Domoic acid in a marine pelagic food web: Exposure of southern right whales Eubalaena australis to domoic acid on the Península Valdés calving ground, Argentina
D'Agostino, V.C.; Degrati, M.; Sastre, V.; Santinelli, N.; Krock, B.; Krohn, T.; Dans, S.L.; Hoffmeyer, M.ón.S.
Harmful Algae 68: 248-257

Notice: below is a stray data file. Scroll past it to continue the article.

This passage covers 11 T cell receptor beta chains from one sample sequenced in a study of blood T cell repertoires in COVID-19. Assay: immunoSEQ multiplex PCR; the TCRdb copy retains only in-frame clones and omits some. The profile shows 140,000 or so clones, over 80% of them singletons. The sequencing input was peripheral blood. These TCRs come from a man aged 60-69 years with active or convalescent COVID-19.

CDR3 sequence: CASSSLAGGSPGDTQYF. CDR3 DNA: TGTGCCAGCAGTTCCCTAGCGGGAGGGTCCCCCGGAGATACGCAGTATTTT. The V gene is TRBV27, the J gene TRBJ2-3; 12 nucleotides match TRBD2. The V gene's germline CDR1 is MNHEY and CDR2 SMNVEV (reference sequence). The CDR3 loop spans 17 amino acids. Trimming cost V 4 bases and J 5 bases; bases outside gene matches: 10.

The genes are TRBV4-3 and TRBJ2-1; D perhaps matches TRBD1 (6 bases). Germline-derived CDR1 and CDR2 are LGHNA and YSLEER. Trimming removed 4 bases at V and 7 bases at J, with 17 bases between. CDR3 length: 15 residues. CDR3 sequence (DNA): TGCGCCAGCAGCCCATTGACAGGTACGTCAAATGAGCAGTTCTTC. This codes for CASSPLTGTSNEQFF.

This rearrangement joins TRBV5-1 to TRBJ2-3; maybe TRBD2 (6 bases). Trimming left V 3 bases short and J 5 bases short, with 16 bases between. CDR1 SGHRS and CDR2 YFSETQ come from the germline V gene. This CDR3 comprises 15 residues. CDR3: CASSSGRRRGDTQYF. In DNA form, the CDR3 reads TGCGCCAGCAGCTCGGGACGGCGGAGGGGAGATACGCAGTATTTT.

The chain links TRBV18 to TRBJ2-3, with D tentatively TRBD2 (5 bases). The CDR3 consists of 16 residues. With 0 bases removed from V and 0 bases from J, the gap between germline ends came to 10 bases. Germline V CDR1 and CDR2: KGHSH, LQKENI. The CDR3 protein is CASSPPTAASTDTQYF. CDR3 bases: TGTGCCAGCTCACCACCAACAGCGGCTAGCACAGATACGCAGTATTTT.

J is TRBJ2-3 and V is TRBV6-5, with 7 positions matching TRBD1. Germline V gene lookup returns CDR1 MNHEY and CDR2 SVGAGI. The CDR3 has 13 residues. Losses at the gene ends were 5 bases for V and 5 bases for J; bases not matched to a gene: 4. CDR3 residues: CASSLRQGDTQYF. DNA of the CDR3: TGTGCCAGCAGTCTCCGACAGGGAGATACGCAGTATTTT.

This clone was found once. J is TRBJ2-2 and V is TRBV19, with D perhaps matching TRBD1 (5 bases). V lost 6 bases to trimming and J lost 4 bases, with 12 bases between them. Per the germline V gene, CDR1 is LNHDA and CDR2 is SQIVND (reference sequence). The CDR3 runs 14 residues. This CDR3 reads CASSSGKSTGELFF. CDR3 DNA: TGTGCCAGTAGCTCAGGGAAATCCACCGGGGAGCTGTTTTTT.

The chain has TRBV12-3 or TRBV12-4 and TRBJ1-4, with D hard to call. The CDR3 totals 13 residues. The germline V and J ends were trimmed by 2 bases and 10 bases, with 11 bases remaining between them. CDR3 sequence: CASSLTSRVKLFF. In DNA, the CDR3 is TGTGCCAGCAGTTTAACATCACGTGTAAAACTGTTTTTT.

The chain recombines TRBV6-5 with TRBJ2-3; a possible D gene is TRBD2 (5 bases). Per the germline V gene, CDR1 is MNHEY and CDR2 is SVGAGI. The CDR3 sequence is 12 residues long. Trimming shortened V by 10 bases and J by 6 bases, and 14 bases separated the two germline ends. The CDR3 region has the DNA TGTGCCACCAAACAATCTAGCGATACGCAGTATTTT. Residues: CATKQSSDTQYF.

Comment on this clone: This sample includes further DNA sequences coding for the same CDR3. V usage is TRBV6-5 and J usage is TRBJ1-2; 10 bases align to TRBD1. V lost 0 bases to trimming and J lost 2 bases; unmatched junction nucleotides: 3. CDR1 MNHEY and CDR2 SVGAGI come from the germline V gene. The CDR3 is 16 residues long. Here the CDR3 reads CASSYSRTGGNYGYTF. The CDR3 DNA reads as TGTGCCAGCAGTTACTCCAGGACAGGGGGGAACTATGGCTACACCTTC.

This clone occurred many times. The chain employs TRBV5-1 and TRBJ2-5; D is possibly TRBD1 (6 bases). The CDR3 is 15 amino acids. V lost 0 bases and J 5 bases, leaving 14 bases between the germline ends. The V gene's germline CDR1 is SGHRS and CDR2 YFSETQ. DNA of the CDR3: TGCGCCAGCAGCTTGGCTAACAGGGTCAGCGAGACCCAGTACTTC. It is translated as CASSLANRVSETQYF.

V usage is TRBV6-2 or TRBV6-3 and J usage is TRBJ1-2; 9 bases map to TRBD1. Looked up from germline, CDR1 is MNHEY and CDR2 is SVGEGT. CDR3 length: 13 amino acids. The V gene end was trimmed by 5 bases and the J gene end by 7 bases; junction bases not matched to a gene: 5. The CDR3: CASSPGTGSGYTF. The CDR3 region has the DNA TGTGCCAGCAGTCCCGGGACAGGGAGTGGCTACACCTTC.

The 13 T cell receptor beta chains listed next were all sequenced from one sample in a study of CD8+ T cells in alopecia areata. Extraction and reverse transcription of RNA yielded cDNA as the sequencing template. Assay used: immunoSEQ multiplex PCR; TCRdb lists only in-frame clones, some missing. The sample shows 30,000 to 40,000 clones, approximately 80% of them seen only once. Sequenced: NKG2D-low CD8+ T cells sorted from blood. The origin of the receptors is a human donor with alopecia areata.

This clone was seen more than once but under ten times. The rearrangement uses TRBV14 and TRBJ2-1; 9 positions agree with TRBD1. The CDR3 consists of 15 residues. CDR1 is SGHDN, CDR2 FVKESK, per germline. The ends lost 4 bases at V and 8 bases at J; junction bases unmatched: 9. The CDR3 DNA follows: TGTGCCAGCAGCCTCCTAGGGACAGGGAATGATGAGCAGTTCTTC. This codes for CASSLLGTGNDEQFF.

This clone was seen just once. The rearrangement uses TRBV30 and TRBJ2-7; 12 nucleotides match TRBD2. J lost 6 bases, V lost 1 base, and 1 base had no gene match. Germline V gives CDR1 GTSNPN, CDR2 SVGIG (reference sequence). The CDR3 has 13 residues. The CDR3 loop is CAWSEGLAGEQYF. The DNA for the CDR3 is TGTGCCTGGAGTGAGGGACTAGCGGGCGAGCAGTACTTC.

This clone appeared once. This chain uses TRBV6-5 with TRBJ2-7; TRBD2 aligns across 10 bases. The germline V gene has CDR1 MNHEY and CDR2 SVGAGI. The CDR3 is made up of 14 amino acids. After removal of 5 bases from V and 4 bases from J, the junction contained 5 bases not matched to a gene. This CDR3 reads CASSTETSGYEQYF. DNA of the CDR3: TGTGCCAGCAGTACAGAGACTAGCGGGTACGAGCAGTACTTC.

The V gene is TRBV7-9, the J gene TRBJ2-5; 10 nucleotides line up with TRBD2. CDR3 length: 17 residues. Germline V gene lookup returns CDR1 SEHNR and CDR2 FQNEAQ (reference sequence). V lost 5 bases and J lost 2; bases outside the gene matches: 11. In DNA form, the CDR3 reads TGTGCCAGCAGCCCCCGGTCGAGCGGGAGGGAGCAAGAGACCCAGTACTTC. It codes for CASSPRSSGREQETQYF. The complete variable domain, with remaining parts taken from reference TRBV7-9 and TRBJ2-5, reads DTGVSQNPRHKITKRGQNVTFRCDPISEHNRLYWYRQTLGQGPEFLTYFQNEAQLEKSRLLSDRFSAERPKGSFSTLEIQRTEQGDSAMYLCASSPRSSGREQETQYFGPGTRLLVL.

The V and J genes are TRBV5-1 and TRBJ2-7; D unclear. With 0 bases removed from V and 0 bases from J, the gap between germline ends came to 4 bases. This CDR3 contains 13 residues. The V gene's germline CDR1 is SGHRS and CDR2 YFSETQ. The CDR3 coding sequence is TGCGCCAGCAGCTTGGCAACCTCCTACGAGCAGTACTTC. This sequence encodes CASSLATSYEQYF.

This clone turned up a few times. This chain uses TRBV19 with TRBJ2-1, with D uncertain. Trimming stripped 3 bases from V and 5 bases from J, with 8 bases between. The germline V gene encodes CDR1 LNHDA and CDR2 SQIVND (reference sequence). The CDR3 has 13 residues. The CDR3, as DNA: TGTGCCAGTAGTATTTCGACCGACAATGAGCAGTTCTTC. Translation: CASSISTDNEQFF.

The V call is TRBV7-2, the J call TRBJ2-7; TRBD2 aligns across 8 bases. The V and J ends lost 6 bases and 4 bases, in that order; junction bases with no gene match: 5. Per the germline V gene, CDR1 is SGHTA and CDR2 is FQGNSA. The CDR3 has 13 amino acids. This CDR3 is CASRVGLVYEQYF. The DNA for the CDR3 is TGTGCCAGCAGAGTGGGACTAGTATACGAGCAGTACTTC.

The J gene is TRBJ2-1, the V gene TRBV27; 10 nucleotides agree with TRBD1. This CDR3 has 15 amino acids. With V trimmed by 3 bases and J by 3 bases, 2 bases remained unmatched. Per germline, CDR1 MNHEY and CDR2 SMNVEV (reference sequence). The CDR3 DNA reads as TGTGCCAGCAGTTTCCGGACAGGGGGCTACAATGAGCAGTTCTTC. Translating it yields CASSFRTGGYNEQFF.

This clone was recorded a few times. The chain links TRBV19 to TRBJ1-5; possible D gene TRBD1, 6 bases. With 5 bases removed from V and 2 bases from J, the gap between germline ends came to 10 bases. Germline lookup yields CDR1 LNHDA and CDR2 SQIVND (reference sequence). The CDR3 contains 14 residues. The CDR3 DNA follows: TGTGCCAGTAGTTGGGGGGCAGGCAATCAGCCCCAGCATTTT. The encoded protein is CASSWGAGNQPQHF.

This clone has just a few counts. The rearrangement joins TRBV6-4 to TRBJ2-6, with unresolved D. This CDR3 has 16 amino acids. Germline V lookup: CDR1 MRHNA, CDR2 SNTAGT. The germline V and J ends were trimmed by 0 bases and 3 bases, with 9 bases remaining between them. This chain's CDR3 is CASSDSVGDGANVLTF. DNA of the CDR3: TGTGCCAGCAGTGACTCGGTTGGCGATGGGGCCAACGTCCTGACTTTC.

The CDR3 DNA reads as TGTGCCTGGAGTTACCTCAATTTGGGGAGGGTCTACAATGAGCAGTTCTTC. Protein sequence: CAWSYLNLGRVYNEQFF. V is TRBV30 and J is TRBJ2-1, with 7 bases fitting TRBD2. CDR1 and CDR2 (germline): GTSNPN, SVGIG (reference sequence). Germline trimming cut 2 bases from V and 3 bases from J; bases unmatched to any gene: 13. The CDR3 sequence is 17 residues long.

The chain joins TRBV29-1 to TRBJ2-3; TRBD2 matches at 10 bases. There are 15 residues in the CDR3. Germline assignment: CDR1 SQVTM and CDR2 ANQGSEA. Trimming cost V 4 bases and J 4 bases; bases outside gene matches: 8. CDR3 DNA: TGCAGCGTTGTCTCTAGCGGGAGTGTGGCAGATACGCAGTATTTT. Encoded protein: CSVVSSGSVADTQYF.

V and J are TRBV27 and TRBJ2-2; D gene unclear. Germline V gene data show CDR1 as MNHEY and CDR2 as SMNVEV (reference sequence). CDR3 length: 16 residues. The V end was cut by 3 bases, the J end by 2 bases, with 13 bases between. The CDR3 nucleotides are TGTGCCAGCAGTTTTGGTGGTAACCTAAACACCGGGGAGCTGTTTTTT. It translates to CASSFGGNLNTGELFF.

The gulfs that surround Península Valdés (PV), Golfo Nuevo and Golfo San José in Argentina, are important calving grounds for the southern right whale Eubalaena australis. However, high calf mortality events in recent years could be associated with phycotoxin exposure. The present study evaluated the transfer of domoic acid (DA) from Pseudo-nitzschia spp., potential producers of DA, to living and dead right whales via zooplanktonic vectors, while the whales are on their calving ground at PV. Phytoplankton and mesozooplankton (primary prey of the right whales at PV and potential grazers of Pseudo-nitzschia cells) were collected during the 2015 whale season and analyzed for species composition and abundance. DA was measured in plankton and fecal whale samples (collected during whale seasons 2013, 2014 and 2015) using liquid chromatography coupled to tandem mass spectrometry (LC-MS/MS). The genus Pseudo-nitzschia was present in both gulfs with abundances ranging from 4.4×102 and 4.56×105 cell l-1. Pseudo-nitzschia australis had the highest abundance with up to 4.56×105 cell l-1. DA in phytoplankton was generally low, with the exception of samples collected during a P. australis bloom. No clear correlation was found between DA in phytoplankton and mesozooplankton samples. The predominance of copepods in mesozooplankton samples indicates that they were the primary vector for the transfer of DA from Pseudo-nitzschia spp. to higher trophic levels. High levels of DA were detected in four whale fecal samples (ranging from 0.30 to 710μgg-1 dry weight of fecal sample or from 0.05 and 113.6μgg-1 wet weight assuming a mean water content of 84%). The maximum level of DA detected in fecal samples (710μg DA g-1 dry weight of fecal sample) is the highest reported in southern right whales to date. The current findings demonstrate for the first time that southern right whales, E. australis, are exposed to DA via copepods as vectors during their calving season in the gulfs of PV.